You can sometimes learn from the mistakes of others when it comes to estate planning, and the estate of Jim Morrison is a case in point. The 50th anniversary of his passing took place on July 3, 2021, so many people are remembering his life and his career achievements.
Complicated Family Situation
Every family is not big and happy, and this can create some messy estate situations. Simply put, Morrison did not like his parents at all, but they would be his next of kin if he was to predecease them. As a result, they would inherit his estate if he died without a will.
This would definitely be contrary to Morrison’s wishes, and he took a big step in advance to make sure that this did not happen. He created a legally valid will, and he named his girlfriend Pamela Courson as the sole heir with one stipulation.
She had to live for at least 90 days after his death to inherit Morrison’s assets. He named his brother and sister as alternates that would inherit the estate if she was to die during this 90 day period. This stipulation serves as proof that he did not want his parents to inherit anything.
Courson lived for about two years after Morrison’s death, but she did not have a will when she died. Under the intestate succession laws, her parents contended that they were entitled to her estate, which included the estate of Jim Morrison.
There is zero doubt that the “Lizard King” did not want to leave his assets and his ongoing royalty rights to her parents, and his parents filed a lawsuit to contest the estate.
Eventually, the two parties came to an agreement to split the estate, and that was the final determination. In the end, Morrison’s legacy wound up in the hands of people that he really did not care for at all.
This could have been prevented if he would have had the foresight to think about this very predictable outcome. He was wise enough to put a will in place, but he did not take the extra step to create a trust with ironclad protections.
It was clear that he wanted his siblings to inherit his resources after the death of Courson, and he could have established a trust that would ensure this outcome.
Loss of Privacy
There is another lesson to be learned from this unfortunate saga. Why do we know all the details about a family matter that should really be private?
When a will has been executed, it is admitted to probate. This is a legal process that takes place under the supervision of a court, and probate records are available to the general public.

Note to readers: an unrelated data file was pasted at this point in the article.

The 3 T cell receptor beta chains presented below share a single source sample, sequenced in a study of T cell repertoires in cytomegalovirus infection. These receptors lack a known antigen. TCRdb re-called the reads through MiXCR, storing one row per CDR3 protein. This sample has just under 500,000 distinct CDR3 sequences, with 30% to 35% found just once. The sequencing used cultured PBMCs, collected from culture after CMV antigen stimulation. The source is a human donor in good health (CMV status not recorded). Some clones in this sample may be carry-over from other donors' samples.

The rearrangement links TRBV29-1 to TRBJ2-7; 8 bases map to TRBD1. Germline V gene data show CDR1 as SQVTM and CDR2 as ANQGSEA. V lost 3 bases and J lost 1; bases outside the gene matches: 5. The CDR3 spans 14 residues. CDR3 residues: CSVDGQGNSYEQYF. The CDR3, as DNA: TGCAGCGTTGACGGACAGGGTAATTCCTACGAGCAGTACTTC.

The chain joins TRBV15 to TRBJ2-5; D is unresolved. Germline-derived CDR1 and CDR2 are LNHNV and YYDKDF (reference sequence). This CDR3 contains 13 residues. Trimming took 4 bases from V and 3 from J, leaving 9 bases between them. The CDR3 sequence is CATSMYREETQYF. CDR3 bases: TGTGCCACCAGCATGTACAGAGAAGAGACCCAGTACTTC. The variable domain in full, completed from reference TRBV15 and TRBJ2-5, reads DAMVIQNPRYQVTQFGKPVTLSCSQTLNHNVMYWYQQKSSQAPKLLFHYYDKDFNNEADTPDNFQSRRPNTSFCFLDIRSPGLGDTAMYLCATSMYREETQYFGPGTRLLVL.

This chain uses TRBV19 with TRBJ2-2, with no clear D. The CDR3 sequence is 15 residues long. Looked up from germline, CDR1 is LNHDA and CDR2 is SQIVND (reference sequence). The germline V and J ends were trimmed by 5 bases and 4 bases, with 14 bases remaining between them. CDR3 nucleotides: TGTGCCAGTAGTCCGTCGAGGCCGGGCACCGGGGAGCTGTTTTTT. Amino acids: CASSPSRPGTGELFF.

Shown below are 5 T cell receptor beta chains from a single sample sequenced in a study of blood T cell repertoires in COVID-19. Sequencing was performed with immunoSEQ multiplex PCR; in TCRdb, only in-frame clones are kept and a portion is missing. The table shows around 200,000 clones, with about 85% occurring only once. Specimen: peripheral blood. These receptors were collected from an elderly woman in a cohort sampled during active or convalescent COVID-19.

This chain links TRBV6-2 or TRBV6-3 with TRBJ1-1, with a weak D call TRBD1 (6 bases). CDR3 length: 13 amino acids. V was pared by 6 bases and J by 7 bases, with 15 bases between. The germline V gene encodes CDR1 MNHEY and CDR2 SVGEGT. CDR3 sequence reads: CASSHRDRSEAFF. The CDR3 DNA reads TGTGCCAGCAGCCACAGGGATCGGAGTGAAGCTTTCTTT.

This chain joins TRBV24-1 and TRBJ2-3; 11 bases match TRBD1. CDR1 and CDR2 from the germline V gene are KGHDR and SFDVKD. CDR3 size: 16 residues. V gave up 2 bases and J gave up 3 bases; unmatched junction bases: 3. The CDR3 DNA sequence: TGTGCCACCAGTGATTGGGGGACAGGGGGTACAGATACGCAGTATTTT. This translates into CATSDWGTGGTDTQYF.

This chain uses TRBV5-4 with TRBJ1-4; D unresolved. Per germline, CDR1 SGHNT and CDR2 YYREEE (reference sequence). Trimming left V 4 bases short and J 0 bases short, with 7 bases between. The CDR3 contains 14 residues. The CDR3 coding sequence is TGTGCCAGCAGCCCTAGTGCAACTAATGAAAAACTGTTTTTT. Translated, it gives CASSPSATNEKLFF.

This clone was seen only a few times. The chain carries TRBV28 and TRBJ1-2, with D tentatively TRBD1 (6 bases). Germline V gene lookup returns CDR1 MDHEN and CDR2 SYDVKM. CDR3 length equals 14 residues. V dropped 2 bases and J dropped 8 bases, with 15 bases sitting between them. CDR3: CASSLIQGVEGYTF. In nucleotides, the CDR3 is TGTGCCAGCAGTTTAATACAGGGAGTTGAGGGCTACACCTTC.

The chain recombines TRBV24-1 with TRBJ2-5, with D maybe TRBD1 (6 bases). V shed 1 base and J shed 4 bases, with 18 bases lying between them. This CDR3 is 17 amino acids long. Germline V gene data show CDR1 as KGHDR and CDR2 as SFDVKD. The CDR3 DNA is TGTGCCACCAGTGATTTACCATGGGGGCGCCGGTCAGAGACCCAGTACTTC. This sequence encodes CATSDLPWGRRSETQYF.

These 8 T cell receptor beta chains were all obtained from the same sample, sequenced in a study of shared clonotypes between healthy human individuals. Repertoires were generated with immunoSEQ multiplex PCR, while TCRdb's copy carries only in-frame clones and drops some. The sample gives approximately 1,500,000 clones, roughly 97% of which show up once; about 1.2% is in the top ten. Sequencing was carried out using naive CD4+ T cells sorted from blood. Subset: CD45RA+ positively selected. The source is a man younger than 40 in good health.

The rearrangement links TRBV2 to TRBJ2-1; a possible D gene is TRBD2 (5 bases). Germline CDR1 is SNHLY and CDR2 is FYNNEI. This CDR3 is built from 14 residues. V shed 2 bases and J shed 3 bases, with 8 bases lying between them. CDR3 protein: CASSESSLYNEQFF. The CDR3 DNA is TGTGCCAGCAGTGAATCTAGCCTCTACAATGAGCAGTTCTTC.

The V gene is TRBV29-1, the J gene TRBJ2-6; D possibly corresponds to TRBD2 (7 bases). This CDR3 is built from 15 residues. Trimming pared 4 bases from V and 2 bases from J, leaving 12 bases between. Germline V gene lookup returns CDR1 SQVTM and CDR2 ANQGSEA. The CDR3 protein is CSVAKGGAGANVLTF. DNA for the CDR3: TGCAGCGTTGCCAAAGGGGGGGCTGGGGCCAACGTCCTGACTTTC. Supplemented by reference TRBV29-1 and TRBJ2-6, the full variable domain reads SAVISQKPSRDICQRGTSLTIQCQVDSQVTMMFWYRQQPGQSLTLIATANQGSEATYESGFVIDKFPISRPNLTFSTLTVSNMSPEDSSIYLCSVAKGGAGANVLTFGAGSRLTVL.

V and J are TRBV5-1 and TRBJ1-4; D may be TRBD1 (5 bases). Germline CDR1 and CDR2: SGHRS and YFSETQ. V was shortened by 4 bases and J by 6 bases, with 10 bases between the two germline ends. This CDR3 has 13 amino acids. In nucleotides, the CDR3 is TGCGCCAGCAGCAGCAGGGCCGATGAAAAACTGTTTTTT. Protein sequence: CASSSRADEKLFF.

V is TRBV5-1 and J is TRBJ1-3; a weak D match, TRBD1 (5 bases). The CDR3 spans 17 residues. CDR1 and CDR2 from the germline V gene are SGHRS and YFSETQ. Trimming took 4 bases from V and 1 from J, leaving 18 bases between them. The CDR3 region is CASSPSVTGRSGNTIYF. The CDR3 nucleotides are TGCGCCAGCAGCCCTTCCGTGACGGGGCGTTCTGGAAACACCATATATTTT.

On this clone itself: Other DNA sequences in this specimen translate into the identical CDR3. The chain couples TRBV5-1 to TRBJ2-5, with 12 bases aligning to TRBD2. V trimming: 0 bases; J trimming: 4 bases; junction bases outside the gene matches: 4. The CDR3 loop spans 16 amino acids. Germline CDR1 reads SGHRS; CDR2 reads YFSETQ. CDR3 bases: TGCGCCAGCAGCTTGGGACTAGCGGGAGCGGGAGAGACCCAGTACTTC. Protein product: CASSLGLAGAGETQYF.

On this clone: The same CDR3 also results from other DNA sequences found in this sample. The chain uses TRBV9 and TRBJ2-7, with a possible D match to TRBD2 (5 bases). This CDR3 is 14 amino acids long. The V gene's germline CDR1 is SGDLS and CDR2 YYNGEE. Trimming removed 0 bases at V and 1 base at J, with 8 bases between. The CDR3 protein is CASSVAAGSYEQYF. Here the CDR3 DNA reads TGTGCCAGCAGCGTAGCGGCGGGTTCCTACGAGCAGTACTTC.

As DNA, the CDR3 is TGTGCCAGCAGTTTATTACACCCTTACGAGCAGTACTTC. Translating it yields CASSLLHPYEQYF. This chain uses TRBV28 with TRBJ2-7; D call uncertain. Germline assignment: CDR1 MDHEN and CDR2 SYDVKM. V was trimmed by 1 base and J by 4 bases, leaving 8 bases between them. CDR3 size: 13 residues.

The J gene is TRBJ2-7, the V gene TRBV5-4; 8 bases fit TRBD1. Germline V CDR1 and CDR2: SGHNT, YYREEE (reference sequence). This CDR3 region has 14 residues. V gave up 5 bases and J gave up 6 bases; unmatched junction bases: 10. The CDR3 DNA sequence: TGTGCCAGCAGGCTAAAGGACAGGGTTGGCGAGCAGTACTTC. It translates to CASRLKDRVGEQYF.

Anyone that is interested can access the records to pry into all the details. A loss of privacy is one probate drawback, and there are a couple of others that may be even more problematic.
Probate expenses include court costs, the executor’s remuneration, appraisal and liquidation fees, and in some cases, legal and accounting expenses. These debits reduce the value of the estate before it is distributed to the beneficiaries.
Another negative is the time factor. No inheritances are distributed until the estate has been probated and closed, and it will take close to a year in many instances. Some complicated, contested cases are stalled in probate for many years.
If you use a living trust as your asset transfer vehicle, the trustee that you name would be able to distribute assets to the beneficiaries outside of probate. This is one of the benefits, and there are others that we will look in future posts.
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The estate of Jim Morrison is an eye-opening example of the way that things can go wrong if you do not plan your estate properly. This is why it is important to work with a Los Angeles estate planning attorney to develop a plan that will ensure the actualization of your wishes.
If you are ready to do just that, you can schedule a consultation appointment if you call us at 310-337-7696. If you would rather reach out electronically, fill out our contact form and we will get back in touch with you promptly.